5. In both the nineteenth and twentieth centuries, the tension between representative democracy and the politics of ‘exclusion’ is manifested in Latin American history in what can be called a ‘politics of the street.’ By this, I mean that alongside the mechanisms of representation associated with electoral democracy, there has thrived a politics of representation based on the ability to occupy public space and, from there, to negotiate with the state. The tension between the institutional mechanisms of representative democracy (e.g., the vote, the use of the public sphere, recourse to judicial injunctions) and the informal mechanisms of the ‘politics of the street’ is often symptomatic of the nature and composition of a regime. So, for instance, the intensity of the politics of the street in contemporary populist regimes (such as Hugo Chávez’s Venezuela or Kirchenerist Argentina) contrast as much with stronger representative democracies (for instance, those of Chile and Brazil, or even those of Colombia and Mexico) as they do with totalitarian or post-totalitarian Cuba.

6. The rise of new populisms as reactions to neoliberal reform has been fundamental to an active politics of redistribution in Latin America. At the same time, at this point in time, it is clear that it is important to defend representative democracy in the region because Jacobin populist regimes (like those mentioned) flourish, along with what might be characterized as a ‘nervous’ relationship between the leader and the people—a relationship that must be negotiated and renegotiated daily (in interminable speeches and state rituals) because it is founded in the politics of the street, rather than in the mechanisms of representative democracy.

Most seriously, perhaps, the economic imaginary that emerges from this structure of daily negotiation is one that sees the republic either as plunder or as cornucopia—that is, as the source of all redistributive wealth.  It is symptomatic that much of the ‘new’ Latin American left is fundamentally ‘neo-Republican’ (which is why it has revived figures like Bolivar, Juarez, or Rosas, who were not figures of the left in earlier generations). This problem—what one might call the poverty of the economic imaginary in the neo-Republican left—is perhaps the most important flaw of these movements. Their strength of commitment to strategies of redistribution through the state goes hand in hand with nationalist and republican views of the economy that favor thematizing rent (including taxation) over thinking about innovation in production. It is perhaps not a coincidence that these regimes have flourished alongside a boom in commodity exports (e.g., oil in Venezuela and Ecuador, soybeans in Argentina, mining in Bolivia).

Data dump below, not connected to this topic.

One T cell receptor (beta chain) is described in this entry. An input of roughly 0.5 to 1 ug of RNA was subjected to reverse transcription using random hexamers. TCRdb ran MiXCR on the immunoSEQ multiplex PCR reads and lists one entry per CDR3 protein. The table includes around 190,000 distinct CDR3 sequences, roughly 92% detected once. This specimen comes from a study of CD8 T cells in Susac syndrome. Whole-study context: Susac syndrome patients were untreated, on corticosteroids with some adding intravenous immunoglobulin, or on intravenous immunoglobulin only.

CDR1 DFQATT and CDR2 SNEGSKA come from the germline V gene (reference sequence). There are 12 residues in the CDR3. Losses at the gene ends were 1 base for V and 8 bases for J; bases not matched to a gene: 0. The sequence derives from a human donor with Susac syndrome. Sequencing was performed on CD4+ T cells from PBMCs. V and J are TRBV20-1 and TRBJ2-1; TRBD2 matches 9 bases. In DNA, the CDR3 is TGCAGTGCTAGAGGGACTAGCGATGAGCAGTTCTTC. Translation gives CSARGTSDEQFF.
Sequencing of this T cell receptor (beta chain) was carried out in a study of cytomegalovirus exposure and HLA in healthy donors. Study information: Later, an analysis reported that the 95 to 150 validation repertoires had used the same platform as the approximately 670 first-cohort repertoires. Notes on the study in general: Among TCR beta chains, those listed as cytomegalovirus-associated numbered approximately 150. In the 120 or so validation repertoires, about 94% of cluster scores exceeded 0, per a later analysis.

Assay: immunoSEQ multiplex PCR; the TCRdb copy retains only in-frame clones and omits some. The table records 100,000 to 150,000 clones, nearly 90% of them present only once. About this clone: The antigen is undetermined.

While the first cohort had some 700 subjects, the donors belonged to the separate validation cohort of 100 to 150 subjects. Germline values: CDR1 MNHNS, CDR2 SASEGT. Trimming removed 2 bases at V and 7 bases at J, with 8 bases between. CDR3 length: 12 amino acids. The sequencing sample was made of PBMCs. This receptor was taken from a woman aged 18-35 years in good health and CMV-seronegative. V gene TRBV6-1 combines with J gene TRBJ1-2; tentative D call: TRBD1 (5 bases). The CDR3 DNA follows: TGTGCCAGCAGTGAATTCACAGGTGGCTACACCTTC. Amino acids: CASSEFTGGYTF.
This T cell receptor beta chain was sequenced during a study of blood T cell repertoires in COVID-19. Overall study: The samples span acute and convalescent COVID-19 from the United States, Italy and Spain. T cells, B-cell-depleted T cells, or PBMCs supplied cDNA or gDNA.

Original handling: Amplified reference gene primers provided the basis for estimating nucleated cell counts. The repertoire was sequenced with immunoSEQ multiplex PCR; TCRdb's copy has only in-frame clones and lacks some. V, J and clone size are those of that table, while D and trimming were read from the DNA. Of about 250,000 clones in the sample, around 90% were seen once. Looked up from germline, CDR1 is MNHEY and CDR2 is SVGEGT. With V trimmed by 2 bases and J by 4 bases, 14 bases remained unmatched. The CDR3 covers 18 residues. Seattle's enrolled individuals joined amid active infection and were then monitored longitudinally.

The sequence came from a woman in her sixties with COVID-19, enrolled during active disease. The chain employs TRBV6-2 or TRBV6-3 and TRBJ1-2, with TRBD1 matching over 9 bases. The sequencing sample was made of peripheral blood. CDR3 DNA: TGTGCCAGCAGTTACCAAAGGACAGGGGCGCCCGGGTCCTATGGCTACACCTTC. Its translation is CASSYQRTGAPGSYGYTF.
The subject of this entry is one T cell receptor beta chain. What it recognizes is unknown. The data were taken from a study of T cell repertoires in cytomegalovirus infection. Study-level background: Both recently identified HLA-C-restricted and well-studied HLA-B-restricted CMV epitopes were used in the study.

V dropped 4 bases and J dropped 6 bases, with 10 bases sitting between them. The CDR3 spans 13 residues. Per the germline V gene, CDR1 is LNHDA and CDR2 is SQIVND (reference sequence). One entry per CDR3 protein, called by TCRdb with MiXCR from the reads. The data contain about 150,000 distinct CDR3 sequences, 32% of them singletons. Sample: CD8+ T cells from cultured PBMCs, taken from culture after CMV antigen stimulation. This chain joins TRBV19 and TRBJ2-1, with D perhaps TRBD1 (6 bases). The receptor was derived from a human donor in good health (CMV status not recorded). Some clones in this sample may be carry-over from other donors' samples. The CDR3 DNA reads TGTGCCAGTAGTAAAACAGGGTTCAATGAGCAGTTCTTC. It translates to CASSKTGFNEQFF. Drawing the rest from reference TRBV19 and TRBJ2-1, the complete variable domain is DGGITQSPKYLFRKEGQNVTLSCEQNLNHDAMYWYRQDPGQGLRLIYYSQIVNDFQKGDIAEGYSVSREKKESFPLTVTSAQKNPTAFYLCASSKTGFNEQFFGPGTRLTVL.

7. On the other hand, Latin America’s representative democracies continue to have their ‘sin of origin’: as long as there is radical ‘exclusion’ (or excess), an exclusion that has been often indexed by the region’s deep inequalities, they continue to be deeply impositional and undemocratic for important sectors of the population. So, for instance, Brazil’s new laws defending labor rights of domestic servants have been hailed as a ‘second emancipation from slavery’ in the country that has the greatest number of domestic servants in the continent—around seven million.

Indeed, if representative democracy is to be defended and to continue to thrive, it must incorporate a deep, expensive, effective, imaginative, and detailed set of institutional commitments dedicated to addressing inequality and, especially, to guaranteeing a minimum shared level of income, education, and health for citizenship to be possible and meaningful. There is, today, some serious movement in this direction, with important strides in the reduction of inequality and poverty in a number of Latin American countries. In my view, it is in this area—the development of public policies around minimal shared levels of welfare in citizenship—that political creativity is best expended, and without this, the countries of the region will tend to populist cycles of inflation that always deflate either into dictatorships or into deep societal crises.